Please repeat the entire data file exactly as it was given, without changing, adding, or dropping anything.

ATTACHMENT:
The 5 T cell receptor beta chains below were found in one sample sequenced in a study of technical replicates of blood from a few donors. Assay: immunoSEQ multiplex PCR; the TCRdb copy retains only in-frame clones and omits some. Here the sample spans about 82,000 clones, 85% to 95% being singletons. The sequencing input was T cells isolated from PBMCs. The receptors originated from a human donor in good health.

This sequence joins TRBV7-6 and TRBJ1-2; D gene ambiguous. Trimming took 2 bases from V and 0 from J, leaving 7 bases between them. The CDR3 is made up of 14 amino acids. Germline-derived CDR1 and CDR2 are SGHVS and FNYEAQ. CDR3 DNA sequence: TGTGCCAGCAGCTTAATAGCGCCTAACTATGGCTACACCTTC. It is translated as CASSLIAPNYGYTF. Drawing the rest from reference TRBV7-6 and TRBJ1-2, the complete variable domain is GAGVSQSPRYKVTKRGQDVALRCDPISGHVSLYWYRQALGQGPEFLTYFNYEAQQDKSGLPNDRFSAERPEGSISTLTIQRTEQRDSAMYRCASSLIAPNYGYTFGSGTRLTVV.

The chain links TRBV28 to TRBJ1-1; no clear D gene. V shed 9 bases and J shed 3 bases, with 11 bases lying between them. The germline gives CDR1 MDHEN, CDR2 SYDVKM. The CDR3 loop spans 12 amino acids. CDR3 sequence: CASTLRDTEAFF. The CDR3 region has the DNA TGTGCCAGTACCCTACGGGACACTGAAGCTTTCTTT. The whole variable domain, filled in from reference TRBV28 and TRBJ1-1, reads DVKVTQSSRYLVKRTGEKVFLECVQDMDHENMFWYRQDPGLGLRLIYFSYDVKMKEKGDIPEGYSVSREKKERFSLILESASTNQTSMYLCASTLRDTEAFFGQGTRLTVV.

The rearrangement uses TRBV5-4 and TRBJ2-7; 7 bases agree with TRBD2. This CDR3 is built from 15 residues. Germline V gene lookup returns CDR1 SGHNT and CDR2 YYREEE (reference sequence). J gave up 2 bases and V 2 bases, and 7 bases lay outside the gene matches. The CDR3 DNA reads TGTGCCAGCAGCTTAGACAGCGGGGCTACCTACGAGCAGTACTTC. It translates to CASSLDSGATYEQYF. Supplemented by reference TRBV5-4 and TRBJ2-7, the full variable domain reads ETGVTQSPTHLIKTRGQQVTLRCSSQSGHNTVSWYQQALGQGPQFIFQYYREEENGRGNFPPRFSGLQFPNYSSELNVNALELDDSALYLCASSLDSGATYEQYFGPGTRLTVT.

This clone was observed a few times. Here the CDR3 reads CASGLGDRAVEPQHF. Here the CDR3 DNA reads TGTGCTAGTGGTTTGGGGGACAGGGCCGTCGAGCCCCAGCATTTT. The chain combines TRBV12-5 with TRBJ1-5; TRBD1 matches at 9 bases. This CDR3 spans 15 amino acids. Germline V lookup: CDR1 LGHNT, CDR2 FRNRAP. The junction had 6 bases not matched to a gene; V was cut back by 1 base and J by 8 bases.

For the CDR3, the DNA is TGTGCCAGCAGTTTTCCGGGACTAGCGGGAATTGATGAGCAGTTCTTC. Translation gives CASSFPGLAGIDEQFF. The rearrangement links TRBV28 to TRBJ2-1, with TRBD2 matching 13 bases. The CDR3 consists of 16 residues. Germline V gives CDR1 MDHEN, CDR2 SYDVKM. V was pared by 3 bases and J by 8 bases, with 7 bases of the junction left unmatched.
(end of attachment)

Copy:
The 5 T cell receptor beta chains below were found in one sample sequenced in a study of technical replicates of blood from a few donors. Assay: immunoSEQ multiplex PCR; the TCRdb copy retains only in-frame clones and omits some. Here the sample spans about 82,000 clones, 85% to 95% being singletons. The sequencing input was T cells isolated from PBMCs. The receptors originated from a human donor in good health.

This sequence joins TRBV7-6 and TRBJ1-2; D gene ambiguous. Trimming took 2 bases from V and 0 from J, leaving 7 bases between them. The CDR3 is made up of 14 amino acids. Germline-derived CDR1 and CDR2 are SGHVS and FNYEAQ. CDR3 DNA sequence: TGTGCCAGCAGCTTAATAGCGCCTAACTATGGCTACACCTTC. It is translated as CASSLIAPNYGYTF. Drawing the rest from reference TRBV7-6 and TRBJ1-2, the complete variable domain is GAGVSQSPRYKVTKRGQDVALRCDPISGHVSLYWYRQALGQGPEFLTYFNYEAQQDKSGLPNDRFSAERPEGSISTLTIQRTEQRDSAMYRCASSLIAPNYGYTFGSGTRLTVV.

The chain links TRBV28 to TRBJ1-1; no clear D gene. V shed 9 bases and J shed 3 bases, with 11 bases lying between them. The germline gives CDR1 MDHEN, CDR2 SYDVKM. The CDR3 loop spans 12 amino acids. CDR3 sequence: CASTLRDTEAFF. The CDR3 region has the DNA TGTGCCAGTACCCTACGGGACACTGAAGCTTTCTTT. The whole variable domain, filled in from reference TRBV28 and TRBJ1-1, reads DVKVTQSSRYLVKRTGEKVFLECVQDMDHENMFWYRQDPGLGLRLIYFSYDVKMKEKGDIPEGYSVSREKKERFSLILESASTNQTSMYLCASTLRDTEAFFGQGTRLTVV.

The rearrangement uses TRBV5-4 and TRBJ2-7; 7 bases agree with TRBD2. This CDR3 is built from 15 residues. Germline V gene lookup returns CDR1 SGHNT and CDR2 YYREEE (reference sequence). J gave up 2 bases and V 2 bases, and 7 bases lay outside the gene matches. The CDR3 DNA reads TGTGCCAGCAGCTTAGACAGCGGGGCTACCTACGAGCAGTACTTC. It translates to CASSLDSGATYEQYF. Supplemented by reference TRBV5-4 and TRBJ2-7, the full variable domain reads ETGVTQSPTHLIKTRGQQVTLRCSSQSGHNTVSWYQQALGQGPQFIFQYYREEENGRGNFPPRFSGLQFPNYSSELNVNALELDDSALYLCASSLDSGATYEQYFGPGTRLTVT.

This clone was observed a few times. Here the CDR3 reads CASGLGDRAVEPQHF. Here the CDR3 DNA reads TGTGCTAGTGGTTTGGGGGACAGGGCCGTCGAGCCCCAGCATTTT. The chain combines TRBV12-5 with TRBJ1-5; TRBD1 matches at 9 bases. This CDR3 spans 15 amino acids. Germline V lookup: CDR1 LGHNT, CDR2 FRNRAP. The junction had 6 bases not matched to a gene; V was cut back by 1 base and J by 8 bases.

For the CDR3, the DNA is TGTGCCAGCAGTTTTCCGGGACTAGCGGGAATTGATGAGCAGTTCTTC. Translation gives CASSFPGLAGIDEQFF. The rearrangement links TRBV28 to TRBJ2-1, with TRBD2 matching 13 bases. The CDR3 consists of 16 residues. Germline V gives CDR1 MDHEN, CDR2 SYDVKM. V was pared by 3 bases and J by 8 bases, with 7 bases of the junction left unmatched.